“Different countries were interested in our stock exchange,” reminisces former Securities and Exchange Commission chairman Khalid Mirza. “I met a representative, who I will not name, in Karachi. He was willing to come here, but under one condition: he will provide the system.”
Last week, Pakistan Stock Exchange (PSX) implemented the new trading system that was procured from the Shenzhen Stock Exchange, China, to replace the 20-year-old Karachi Automated Trading System (KATS). Frequent glitches and execution delays plagued Rs461.26m system in the first week of operations, prompting the temporary return of KATS.
“In the Sultanate of Brunei, the Sultan purchases Sultan’s assets through funds from the Sultan’s bank,” laughed Mr Mirza, drawing a loose comparison with China where many industries are state owned.
“It’s a different stock exchange with a different background and culture,” he said, considering the investment in the new trading system as ludicrous.
‘We need a world-class robust, error-free, efficient trading system for PSX’
“The Chinese already have a 40 per cent stake in the stock exchange. A Chinese trading platform in a stock exchange that has a significant Chinese stake makes the whole situation suspect, even if that is not the case,” he said, highlighting the conflict of interest.
Elaborating on the investor who wanted to bring in his own trading system to the PSX he said that it could be as simple as selling us a system that would use Pakistan as a testing ground before being marketed to other exchanges.
Need of the hour
“We need a world-class robust, error-free, efficient system,” says CEO of Topline Securities, Mohammad Sohail. “It is just like using an old mobile instead of a new one. We cannot say that there was big issue in the old system but we do have to consider what other countries are doing — Bangladesh exchange updated their system as well.
There were efficiency issues with KATS which would/could slow down with volume, according to the exchange. KATS was cutting-edge, top-of-the-line when it was deployed but it has become outdated, said a senior source within the PSX. With the kind of programming it has, coding for new products was not possible.
Be that as it may, the Shenzhen platform gave traders a bit of scare. “I halted my trading on the new trading system because there was so much noise surrounding it; I didn’t want to lose my capital,” says Anum Talha, a small independent investor. “Market updates were not being shown on the screen even though transactions were being processed. Prices were not being updated which was big concern,” she said, adding that she had no problems with the old system.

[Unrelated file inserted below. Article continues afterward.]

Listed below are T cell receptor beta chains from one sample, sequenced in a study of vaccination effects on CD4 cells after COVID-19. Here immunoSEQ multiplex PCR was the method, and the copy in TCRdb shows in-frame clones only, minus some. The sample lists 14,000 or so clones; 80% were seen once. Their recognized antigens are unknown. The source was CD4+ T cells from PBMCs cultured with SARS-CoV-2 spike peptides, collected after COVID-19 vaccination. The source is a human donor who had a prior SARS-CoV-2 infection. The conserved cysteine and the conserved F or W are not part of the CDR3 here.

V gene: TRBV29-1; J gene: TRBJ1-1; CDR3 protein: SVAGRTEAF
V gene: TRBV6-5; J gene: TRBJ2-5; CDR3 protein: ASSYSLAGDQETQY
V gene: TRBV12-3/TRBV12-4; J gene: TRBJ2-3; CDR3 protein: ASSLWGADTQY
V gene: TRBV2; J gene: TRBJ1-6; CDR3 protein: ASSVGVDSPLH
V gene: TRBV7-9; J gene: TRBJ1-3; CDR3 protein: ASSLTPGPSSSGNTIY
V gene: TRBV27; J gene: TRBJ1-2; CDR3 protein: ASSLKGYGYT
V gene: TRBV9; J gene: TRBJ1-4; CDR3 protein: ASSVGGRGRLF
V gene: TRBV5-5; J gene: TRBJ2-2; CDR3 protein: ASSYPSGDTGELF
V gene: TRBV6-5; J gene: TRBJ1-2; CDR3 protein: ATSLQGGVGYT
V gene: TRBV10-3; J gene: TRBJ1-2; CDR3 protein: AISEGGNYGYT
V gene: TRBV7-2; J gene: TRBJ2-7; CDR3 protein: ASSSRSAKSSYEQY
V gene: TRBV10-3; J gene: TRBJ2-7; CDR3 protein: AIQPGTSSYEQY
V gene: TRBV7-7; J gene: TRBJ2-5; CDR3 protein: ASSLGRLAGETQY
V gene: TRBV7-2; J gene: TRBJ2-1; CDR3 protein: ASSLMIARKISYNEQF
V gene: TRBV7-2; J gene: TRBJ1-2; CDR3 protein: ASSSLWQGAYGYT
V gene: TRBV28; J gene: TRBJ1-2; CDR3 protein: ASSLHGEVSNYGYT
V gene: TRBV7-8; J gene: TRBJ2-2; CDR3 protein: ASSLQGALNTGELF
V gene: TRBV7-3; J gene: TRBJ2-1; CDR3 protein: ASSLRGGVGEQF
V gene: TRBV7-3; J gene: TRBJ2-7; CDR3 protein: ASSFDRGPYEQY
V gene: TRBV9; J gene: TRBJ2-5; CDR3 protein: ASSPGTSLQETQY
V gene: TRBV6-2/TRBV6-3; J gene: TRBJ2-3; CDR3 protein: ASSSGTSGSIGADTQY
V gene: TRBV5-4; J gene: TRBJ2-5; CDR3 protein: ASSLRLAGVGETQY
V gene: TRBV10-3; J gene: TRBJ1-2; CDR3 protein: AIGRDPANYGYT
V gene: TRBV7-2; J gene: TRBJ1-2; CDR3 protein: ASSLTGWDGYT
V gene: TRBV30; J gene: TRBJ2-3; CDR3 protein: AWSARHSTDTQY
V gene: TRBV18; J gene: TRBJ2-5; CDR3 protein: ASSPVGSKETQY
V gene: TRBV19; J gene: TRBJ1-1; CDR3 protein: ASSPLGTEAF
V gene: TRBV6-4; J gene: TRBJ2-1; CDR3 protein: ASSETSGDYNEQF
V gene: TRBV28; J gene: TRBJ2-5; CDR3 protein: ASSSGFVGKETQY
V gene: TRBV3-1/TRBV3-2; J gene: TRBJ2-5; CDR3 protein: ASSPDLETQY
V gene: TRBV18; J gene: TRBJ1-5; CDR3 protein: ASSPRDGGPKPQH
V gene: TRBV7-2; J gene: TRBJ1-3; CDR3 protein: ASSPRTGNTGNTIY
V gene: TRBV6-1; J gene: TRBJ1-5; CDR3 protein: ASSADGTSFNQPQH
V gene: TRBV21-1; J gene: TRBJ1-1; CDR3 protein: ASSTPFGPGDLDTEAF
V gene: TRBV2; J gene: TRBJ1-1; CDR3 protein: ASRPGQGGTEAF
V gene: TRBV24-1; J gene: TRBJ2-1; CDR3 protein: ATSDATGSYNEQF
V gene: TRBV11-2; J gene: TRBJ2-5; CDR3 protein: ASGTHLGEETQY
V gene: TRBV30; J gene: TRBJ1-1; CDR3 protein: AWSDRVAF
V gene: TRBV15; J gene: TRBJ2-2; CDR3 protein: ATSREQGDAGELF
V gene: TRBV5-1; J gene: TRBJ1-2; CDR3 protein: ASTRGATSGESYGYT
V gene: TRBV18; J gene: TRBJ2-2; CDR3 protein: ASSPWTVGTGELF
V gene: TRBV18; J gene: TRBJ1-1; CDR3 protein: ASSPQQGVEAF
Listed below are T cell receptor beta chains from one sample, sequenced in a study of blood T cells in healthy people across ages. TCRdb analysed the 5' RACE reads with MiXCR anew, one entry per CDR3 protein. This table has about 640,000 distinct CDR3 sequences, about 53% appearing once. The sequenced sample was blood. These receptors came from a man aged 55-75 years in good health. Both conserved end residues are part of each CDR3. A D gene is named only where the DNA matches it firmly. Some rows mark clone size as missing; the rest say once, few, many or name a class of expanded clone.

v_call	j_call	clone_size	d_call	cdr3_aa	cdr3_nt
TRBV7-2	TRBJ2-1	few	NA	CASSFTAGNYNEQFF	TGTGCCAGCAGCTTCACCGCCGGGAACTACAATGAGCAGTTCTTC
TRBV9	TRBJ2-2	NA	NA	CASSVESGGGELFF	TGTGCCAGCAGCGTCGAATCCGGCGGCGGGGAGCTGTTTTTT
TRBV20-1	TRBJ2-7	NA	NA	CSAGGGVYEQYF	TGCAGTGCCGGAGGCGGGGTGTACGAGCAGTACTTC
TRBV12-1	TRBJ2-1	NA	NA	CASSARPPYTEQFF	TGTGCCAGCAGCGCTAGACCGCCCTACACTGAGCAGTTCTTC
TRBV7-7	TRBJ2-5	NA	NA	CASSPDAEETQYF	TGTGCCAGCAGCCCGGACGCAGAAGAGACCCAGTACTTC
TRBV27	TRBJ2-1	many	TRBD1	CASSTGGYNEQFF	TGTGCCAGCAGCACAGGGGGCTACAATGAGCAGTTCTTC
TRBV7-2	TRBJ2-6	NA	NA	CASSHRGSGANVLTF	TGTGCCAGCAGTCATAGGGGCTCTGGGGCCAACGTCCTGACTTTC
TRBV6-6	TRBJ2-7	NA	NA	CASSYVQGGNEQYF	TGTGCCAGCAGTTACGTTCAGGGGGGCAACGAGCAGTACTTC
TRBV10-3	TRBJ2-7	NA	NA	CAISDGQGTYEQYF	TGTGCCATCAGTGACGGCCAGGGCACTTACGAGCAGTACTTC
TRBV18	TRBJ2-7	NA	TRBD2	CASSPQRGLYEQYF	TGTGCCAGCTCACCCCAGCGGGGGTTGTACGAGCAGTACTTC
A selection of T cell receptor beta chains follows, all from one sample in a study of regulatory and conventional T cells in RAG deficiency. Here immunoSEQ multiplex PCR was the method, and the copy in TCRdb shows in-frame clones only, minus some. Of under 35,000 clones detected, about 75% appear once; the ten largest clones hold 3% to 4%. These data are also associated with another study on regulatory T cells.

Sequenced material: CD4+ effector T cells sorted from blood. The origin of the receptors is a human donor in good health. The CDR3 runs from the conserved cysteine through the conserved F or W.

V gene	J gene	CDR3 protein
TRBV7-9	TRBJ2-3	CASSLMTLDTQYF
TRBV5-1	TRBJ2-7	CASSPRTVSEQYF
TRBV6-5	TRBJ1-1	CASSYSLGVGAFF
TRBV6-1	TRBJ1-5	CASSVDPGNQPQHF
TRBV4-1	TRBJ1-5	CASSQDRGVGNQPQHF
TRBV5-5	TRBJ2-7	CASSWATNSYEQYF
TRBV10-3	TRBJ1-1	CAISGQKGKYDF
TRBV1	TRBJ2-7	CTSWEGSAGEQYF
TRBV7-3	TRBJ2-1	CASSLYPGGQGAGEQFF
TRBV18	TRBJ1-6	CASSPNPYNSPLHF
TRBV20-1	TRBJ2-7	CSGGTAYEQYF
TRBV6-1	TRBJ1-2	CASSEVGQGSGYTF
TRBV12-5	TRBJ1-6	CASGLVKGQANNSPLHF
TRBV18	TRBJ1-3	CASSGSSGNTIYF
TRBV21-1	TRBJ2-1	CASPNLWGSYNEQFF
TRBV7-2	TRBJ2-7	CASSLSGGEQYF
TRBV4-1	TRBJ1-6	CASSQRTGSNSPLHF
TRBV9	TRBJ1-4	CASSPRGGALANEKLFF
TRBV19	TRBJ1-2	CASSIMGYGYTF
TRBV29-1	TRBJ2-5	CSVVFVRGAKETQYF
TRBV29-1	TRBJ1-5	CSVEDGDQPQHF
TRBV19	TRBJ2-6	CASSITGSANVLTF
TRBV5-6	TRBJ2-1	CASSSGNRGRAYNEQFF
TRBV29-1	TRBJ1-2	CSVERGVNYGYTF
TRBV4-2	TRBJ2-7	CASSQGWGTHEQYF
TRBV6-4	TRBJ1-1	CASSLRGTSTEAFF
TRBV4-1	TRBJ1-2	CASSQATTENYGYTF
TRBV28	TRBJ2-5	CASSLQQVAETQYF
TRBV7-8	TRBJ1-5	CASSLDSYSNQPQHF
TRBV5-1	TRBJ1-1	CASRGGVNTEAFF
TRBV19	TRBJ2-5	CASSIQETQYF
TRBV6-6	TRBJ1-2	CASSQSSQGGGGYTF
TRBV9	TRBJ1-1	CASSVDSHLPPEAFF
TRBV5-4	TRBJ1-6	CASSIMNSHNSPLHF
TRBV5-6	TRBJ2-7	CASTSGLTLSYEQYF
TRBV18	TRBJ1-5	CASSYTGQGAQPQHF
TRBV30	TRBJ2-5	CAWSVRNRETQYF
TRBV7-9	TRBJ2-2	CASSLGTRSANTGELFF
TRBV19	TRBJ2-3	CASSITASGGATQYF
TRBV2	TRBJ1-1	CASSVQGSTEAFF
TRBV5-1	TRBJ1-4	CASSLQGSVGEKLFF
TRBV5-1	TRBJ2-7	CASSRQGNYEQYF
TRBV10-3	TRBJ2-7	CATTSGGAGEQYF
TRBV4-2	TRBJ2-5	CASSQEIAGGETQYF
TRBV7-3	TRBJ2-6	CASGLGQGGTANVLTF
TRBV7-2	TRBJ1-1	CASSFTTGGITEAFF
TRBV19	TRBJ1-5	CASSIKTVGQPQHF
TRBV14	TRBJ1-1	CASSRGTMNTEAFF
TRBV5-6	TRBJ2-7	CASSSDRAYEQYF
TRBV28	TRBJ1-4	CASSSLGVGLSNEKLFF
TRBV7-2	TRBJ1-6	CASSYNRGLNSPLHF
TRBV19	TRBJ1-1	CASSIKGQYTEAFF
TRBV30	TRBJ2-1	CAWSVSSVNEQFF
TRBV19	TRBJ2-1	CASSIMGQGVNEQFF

Comparing India’s stock exchanges with Pakistan, Mr Mirza attributes the inefficient new system to the lack of competition. India has the National Stock Exchange (NSE) of India Limited and BSE Limited, formerly the Bombay Stock Exchange. However, there was a time when India had 23 stock exchanges that included the Delhi Stock Exchange, Calcutta Stock Exchange, Madras Stock Exchange and the Ahmedabad Stock Exchange.
“NSE gave tough competition to the other stock exchanges that were set up subsequently, forcing them to improve. This has enabled their market and trading to grow tremendously,” he said.
Anum Talha, a small independent investor agrees wholeheartedly. “Multiple exchanges would be much better for investors because there is a serious lack of proper valuations. There are stocks whose growth and earnings per share do not justify their rates. There are many shares that are in the default counter but are quoted at double or triple their value because they are concentrated in the hands of the big boys. If there was more than more exchange, investors would have more opportunities and manipulation could be limited.”
While agreeing with the need for competition, Mr Sohail believes the move would be premature at the moment. “It is too soon to have more than one exchange. But once the size of PSX grows, we may need more competition similar to India where there is more than one exchange and depositories.”
An unconfirmed whisper firmly squashed by the PSX was that KATS takes half an hour to close which makes it vulnerable to market manipulations. The new system, touted to be faster, squares up in 30 seconds which prevents nefarious activities.
Published in Dawn, The Business and Finance Weekly, November 8th, 2021